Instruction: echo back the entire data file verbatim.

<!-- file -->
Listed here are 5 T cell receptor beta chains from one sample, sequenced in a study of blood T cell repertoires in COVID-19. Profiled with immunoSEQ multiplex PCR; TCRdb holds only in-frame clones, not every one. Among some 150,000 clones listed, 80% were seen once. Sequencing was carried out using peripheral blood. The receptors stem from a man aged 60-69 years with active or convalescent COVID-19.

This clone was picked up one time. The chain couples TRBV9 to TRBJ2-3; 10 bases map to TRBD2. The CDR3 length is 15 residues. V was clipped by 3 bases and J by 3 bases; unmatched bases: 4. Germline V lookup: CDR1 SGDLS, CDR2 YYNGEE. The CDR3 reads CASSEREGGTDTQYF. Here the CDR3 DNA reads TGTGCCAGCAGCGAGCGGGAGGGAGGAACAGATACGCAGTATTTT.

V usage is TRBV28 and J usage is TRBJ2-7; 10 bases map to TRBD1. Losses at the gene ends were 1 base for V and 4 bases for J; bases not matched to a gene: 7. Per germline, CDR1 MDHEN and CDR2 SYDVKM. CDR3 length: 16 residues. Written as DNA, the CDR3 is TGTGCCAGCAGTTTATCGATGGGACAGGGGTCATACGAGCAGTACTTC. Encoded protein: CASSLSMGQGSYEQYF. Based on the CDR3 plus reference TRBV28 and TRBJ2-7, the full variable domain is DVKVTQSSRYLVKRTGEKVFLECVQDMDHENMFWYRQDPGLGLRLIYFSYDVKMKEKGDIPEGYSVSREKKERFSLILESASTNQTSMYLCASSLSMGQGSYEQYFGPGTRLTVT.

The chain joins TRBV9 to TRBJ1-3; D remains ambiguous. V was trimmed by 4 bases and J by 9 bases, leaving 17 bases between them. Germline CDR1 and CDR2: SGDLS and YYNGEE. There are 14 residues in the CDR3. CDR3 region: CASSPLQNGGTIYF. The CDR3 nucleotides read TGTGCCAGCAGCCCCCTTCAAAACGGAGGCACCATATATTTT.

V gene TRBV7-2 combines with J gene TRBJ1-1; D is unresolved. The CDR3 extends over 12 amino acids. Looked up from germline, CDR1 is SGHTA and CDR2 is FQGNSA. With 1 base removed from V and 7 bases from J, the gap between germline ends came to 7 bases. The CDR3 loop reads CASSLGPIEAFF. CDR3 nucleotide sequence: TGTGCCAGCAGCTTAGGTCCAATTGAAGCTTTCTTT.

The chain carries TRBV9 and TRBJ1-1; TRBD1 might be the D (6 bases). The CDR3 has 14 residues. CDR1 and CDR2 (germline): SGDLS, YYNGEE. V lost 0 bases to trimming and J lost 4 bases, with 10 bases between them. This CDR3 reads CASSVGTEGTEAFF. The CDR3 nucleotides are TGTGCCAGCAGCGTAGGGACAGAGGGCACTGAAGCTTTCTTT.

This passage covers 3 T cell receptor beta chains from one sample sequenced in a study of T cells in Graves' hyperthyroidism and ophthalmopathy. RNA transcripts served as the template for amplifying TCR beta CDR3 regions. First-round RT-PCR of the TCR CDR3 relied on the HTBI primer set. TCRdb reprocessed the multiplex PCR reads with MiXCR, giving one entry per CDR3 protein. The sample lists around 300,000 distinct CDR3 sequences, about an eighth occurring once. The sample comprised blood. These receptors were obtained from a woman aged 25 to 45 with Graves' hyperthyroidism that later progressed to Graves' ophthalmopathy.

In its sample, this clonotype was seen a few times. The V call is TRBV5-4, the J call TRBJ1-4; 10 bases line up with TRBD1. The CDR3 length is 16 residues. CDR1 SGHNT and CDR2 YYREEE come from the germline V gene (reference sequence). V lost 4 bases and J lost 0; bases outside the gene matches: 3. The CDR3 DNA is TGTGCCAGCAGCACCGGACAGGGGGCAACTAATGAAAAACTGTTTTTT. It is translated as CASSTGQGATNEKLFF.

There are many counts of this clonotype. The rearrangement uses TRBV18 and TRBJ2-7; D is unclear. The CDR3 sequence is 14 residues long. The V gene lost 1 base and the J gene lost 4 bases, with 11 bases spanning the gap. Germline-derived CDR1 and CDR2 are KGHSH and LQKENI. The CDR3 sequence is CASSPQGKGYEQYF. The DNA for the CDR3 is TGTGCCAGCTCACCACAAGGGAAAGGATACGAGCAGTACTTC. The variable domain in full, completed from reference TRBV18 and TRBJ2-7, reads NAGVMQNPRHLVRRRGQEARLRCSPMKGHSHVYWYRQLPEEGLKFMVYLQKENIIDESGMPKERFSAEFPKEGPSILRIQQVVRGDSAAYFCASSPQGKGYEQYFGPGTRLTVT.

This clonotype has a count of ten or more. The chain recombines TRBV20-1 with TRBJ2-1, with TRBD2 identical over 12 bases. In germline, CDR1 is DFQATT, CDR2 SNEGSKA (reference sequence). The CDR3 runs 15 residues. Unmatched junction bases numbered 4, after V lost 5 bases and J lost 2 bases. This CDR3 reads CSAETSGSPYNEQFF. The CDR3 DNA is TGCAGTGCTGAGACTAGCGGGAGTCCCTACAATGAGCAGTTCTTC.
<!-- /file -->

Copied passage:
Listed here are 5 T cell receptor beta chains from one sample, sequenced in a study of blood T cell repertoires in COVID-19. Profiled with immunoSEQ multiplex PCR; TCRdb holds only in-frame clones, not every one. Among some 150,000 clones listed, 80% were seen once. Sequencing was carried out using peripheral blood. The receptors stem from a man aged 60-69 years with active or convalescent COVID-19.

This clone was picked up one time. The chain couples TRBV9 to TRBJ2-3; 10 bases map to TRBD2. The CDR3 length is 15 residues. V was clipped by 3 bases and J by 3 bases; unmatched bases: 4. Germline V lookup: CDR1 SGDLS, CDR2 YYNGEE. The CDR3 reads CASSEREGGTDTQYF. Here the CDR3 DNA reads TGTGCCAGCAGCGAGCGGGAGGGAGGAACAGATACGCAGTATTTT.

V usage is TRBV28 and J usage is TRBJ2-7; 10 bases map to TRBD1. Losses at the gene ends were 1 base for V and 4 bases for J; bases not matched to a gene: 7. Per germline, CDR1 MDHEN and CDR2 SYDVKM. CDR3 length: 16 residues. Written as DNA, the CDR3 is TGTGCCAGCAGTTTATCGATGGGACAGGGGTCATACGAGCAGTACTTC. Encoded protein: CASSLSMGQGSYEQYF. Based on the CDR3 plus reference TRBV28 and TRBJ2-7, the full variable domain is DVKVTQSSRYLVKRTGEKVFLECVQDMDHENMFWYRQDPGLGLRLIYFSYDVKMKEKGDIPEGYSVSREKKERFSLILESASTNQTSMYLCASSLSMGQGSYEQYFGPGTRLTVT.

The chain joins TRBV9 to TRBJ1-3; D remains ambiguous. V was trimmed by 4 bases and J by 9 bases, leaving 17 bases between them. Germline CDR1 and CDR2: SGDLS and YYNGEE. There are 14 residues in the CDR3. CDR3 region: CASSPLQNGGTIYF. The CDR3 nucleotides read TGTGCCAGCAGCCCCCTTCAAAACGGAGGCACCATATATTTT.

V gene TRBV7-2 combines with J gene TRBJ1-1; D is unresolved. The CDR3 extends over 12 amino acids. Looked up from germline, CDR1 is SGHTA and CDR2 is FQGNSA. With 1 base removed from V and 7 bases from J, the gap between germline ends came to 7 bases. The CDR3 loop reads CASSLGPIEAFF. CDR3 nucleotide sequence: TGTGCCAGCAGCTTAGGTCCAATTGAAGCTTTCTTT.

The chain carries TRBV9 and TRBJ1-1; TRBD1 might be the D (6 bases). The CDR3 has 14 residues. CDR1 and CDR2 (germline): SGDLS, YYNGEE. V lost 0 bases to trimming and J lost 4 bases, with 10 bases between them. This CDR3 reads CASSVGTEGTEAFF. The CDR3 nucleotides are TGTGCCAGCAGCGTAGGGACAGAGGGCACTGAAGCTTTCTTT.

This passage covers 3 T cell receptor beta chains from one sample sequenced in a study of T cells in Graves' hyperthyroidism and ophthalmopathy. RNA transcripts served as the template for amplifying TCR beta CDR3 regions. First-round RT-PCR of the TCR CDR3 relied on the HTBI primer set. TCRdb reprocessed the multiplex PCR reads with MiXCR, giving one entry per CDR3 protein. The sample lists around 300,000 distinct CDR3 sequences, about an eighth occurring once. The sample comprised blood. These receptors were obtained from a woman aged 25 to 45 with Graves' hyperthyroidism that later progressed to Graves' ophthalmopathy.

In its sample, this clonotype was seen a few times. The V call is TRBV5-4, the J call TRBJ1-4; 10 bases line up with TRBD1. The CDR3 length is 16 residues. CDR1 SGHNT and CDR2 YYREEE come from the germline V gene (reference sequence). V lost 4 bases and J lost 0; bases outside the gene matches: 3. The CDR3 DNA is TGTGCCAGCAGCACCGGACAGGGGGCAACTAATGAAAAACTGTTTTTT. It is translated as CASSTGQGATNEKLFF.

There are many counts of this clonotype. The rearrangement uses TRBV18 and TRBJ2-7; D is unclear. The CDR3 sequence is 14 residues long. The V gene lost 1 base and the J gene lost 4 bases, with 11 bases spanning the gap. Germline-derived CDR1 and CDR2 are KGHSH and LQKENI. The CDR3 sequence is CASSPQGKGYEQYF. The DNA for the CDR3 is TGTGCCAGCTCACCACAAGGGAAAGGATACGAGCAGTACTTC. The variable domain in full, completed from reference TRBV18 and TRBJ2-7, reads NAGVMQNPRHLVRRRGQEARLRCSPMKGHSHVYWYRQLPEEGLKFMVYLQKENIIDESGMPKERFSAEFPKEGPSILRIQQVVRGDSAAYFCASSPQGKGYEQYFGPGTRLTVT.

This clonotype has a count of ten or more. The chain recombines TRBV20-1 with TRBJ2-1, with TRBD2 identical over 12 bases. In germline, CDR1 is DFQATT, CDR2 SNEGSKA (reference sequence). The CDR3 runs 15 residues. Unmatched junction bases numbered 4, after V lost 5 bases and J lost 2 bases. This CDR3 reads CSAETSGSPYNEQFF. The CDR3 DNA is TGCAGTGCTGAGACTAGCGGGAGTCCCTACAATGAGCAGTTCTTC.